Romance Genre

As romance is my genre for my fashion film and it is where I got my initial inspiration to have a relationship as my sub theme, I decided to go to the library and find some books. I got Routledge Film Guide Books: Romantic Comedy by Claire Mortimer. The book is spread over 7 chapters detailing different aspects to Romcom’s including The heroine, the hero, the comedy of romance, British Romantic comedy, the stars and happily ever after. As this book is primarily about Romantic Comedies, I decided to give it a read anyway as I thought there could be some useful information for me to obtain and there was.

To me, romance as a film genre is primarily targeted to female viewers, notably young females who have a desire and need for finding a boyfriend/getting married etc. I enjoy romance films that have a very strong female lead, someone who is career driven much like Sarah Jessica Parker in ‘I Don’t Know How She Does It’. The first sentence in this book is ‘Romantic Comedy has proved to be one of the most enduring cinematic genres[1]’  This type of genre gets its more than fair share of stick but for some reason, rom coms are some of the best films I have ever watched and no doubt they will continue to be.

I can immediately tell if a film is going to be about romance based on the actors or from the title of the film, You only have to look at film posters such as Safe Haven, The Notebook, The Vow and The best of me to instantly obtain the genre to the film. I have noticed however, after writing the above statement I went back to check the film posters and they all have a very similar poster, there is always a very conventional image on the page, the male and female lead about to kiss, something I always seemed to miss, surprisingly.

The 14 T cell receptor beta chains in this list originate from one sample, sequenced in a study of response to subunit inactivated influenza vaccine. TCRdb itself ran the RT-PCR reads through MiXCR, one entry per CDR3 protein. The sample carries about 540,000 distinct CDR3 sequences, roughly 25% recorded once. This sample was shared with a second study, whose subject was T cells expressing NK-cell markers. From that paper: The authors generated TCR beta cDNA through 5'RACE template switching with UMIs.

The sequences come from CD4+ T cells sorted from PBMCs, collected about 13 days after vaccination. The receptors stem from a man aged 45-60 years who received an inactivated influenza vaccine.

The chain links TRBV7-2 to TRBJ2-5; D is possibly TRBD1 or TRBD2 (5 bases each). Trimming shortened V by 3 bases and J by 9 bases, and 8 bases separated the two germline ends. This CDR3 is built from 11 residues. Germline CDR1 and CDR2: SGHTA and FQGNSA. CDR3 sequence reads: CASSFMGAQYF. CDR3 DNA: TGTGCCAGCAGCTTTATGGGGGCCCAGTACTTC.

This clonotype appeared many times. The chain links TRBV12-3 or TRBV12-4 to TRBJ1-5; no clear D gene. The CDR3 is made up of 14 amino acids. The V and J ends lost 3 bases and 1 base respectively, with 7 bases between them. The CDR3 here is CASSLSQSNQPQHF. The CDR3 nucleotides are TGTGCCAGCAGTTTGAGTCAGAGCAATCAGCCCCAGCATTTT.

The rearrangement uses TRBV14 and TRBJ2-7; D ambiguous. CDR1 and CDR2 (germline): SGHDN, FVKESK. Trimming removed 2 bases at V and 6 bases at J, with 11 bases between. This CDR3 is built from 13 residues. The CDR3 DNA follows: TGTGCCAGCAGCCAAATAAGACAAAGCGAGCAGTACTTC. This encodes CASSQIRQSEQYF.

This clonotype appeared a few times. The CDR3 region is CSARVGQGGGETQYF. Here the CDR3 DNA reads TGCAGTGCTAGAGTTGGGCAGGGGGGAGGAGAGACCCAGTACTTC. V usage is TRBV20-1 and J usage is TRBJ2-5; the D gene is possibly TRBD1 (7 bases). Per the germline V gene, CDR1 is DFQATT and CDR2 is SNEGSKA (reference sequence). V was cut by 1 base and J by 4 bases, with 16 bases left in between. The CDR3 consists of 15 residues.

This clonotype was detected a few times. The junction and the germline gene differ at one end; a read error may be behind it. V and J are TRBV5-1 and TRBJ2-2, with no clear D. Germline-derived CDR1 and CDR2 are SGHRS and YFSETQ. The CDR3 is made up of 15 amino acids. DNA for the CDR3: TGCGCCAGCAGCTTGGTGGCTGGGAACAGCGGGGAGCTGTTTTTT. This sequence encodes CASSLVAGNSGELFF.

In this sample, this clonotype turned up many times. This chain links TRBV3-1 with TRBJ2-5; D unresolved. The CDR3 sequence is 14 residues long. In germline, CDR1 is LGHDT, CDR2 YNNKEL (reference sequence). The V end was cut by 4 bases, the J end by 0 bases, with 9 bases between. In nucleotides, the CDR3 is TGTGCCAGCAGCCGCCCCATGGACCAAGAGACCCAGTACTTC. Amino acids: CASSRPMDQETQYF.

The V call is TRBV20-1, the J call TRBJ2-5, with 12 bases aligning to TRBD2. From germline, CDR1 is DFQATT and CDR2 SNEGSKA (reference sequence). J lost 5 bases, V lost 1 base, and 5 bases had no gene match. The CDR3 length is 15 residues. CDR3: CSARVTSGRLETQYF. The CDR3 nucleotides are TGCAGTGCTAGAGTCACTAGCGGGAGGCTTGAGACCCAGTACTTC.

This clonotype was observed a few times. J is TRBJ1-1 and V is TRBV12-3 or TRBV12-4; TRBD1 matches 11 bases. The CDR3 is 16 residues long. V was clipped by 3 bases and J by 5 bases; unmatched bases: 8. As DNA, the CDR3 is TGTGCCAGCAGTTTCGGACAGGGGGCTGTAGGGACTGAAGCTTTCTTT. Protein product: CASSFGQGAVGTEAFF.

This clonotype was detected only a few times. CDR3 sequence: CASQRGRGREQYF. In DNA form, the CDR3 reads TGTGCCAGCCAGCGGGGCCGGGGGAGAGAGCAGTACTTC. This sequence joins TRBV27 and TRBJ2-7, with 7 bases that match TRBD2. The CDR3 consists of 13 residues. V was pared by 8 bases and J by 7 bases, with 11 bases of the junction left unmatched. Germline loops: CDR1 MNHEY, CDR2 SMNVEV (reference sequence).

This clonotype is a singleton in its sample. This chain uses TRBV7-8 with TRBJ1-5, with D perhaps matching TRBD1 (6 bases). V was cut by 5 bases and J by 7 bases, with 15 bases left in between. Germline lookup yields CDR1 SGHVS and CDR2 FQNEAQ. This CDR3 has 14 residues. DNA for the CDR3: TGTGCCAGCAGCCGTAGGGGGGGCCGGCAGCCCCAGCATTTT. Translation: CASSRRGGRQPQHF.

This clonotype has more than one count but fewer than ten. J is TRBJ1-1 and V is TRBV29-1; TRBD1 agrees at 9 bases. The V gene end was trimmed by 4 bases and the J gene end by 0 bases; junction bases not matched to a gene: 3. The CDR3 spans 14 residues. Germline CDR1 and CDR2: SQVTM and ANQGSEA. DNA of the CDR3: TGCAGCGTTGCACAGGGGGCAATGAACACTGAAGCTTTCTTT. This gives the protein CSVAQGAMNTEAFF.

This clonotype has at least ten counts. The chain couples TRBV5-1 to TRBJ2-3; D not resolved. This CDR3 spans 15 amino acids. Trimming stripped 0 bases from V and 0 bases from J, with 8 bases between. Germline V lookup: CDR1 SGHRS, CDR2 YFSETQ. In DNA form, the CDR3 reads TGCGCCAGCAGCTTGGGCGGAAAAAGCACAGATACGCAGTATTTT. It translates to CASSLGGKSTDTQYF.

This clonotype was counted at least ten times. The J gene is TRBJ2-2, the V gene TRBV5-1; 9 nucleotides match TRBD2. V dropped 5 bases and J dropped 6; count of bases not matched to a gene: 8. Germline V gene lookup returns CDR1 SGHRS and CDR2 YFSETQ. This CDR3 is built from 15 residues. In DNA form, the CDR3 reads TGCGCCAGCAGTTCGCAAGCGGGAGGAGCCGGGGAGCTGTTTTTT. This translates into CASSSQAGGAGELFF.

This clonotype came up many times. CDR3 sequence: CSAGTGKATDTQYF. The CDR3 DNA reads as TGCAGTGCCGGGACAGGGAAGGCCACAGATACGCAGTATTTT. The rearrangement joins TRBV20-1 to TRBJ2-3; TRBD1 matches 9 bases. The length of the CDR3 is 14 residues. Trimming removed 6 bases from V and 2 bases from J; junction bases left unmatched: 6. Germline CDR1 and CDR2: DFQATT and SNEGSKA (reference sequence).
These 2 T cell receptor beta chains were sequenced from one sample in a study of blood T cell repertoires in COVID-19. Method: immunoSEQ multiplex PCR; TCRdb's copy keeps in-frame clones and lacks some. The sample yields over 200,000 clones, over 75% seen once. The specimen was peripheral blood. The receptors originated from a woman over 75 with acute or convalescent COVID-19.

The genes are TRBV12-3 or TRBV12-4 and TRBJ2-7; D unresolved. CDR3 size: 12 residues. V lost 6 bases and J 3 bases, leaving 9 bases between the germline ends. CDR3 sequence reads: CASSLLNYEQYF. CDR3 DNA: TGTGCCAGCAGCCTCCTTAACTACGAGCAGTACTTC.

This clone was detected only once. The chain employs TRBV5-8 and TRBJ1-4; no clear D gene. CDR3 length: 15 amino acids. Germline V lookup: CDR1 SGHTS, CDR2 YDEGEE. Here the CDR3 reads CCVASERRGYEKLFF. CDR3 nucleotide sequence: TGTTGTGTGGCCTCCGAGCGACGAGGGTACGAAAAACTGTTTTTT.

The next sentence I noted from the book was ‘,as the tragectory almost always involves the seeming loss of love and beloved when despair and disaster prevail. [2]’  This takes us to the very conventional motif of Romance films, in almost every film in this genre contains two people who fall for each other but can not be together, one lead character has a partner already, they don’t find each other but need each other, cheating. This is the initial stages of the films conflict, as the film progresses you see the conflict being resolved and then you have that ‘Happily Ever After’, this is noted further down in the book- ‘a romcom has a certainly distinctive narrative structure: boy meets girl, various obstacles prevent them from being together, coincidences and complications ensue, ultimately leading to the couples realisation that they were meant to be together [3]’

‘A second variation on the romcom narrative is that of the couple experiencing love at first sight. [4]’  As cheesy as these scenes are, they are my favourite and I am instantly disappointed when I don’t get to see this in a romance film, this is definitely going to be a scene within my fashion film.

The Meet Cute, ‘one of the defining moments of the romcom, when the couple first encounter each other, generally in a comical and prophetic circumstances. [5]’

‘Certainly, the romcom tends to feature urban settings, domestic spaces, often desirable apartments, restaurants and other social spaces. A romantic comedy requires a setting’ [6]


[1] Mortimer, C. Routledge. Romantic Comedies. 2010. Oxon. Pg 1

[2]Mortimer, C. Routledge. Romantic Comedies. 2010. Oxon. Pg 3-4

[3]Mortimer, C. Routledge. Romantic Comedies. 2010. Oxon. Pg 4

[4]Mortimer, C. Routledge. Romantic Comedies. 2010. Oxon. Pg 5

[5]Mortimer, C. Routledge. Romantic Comedies. 2010. Oxon. Pg 5-6

[6]Mortimer, C. Routledge. Romantic Comedies. 2010. Oxon. Pg 6



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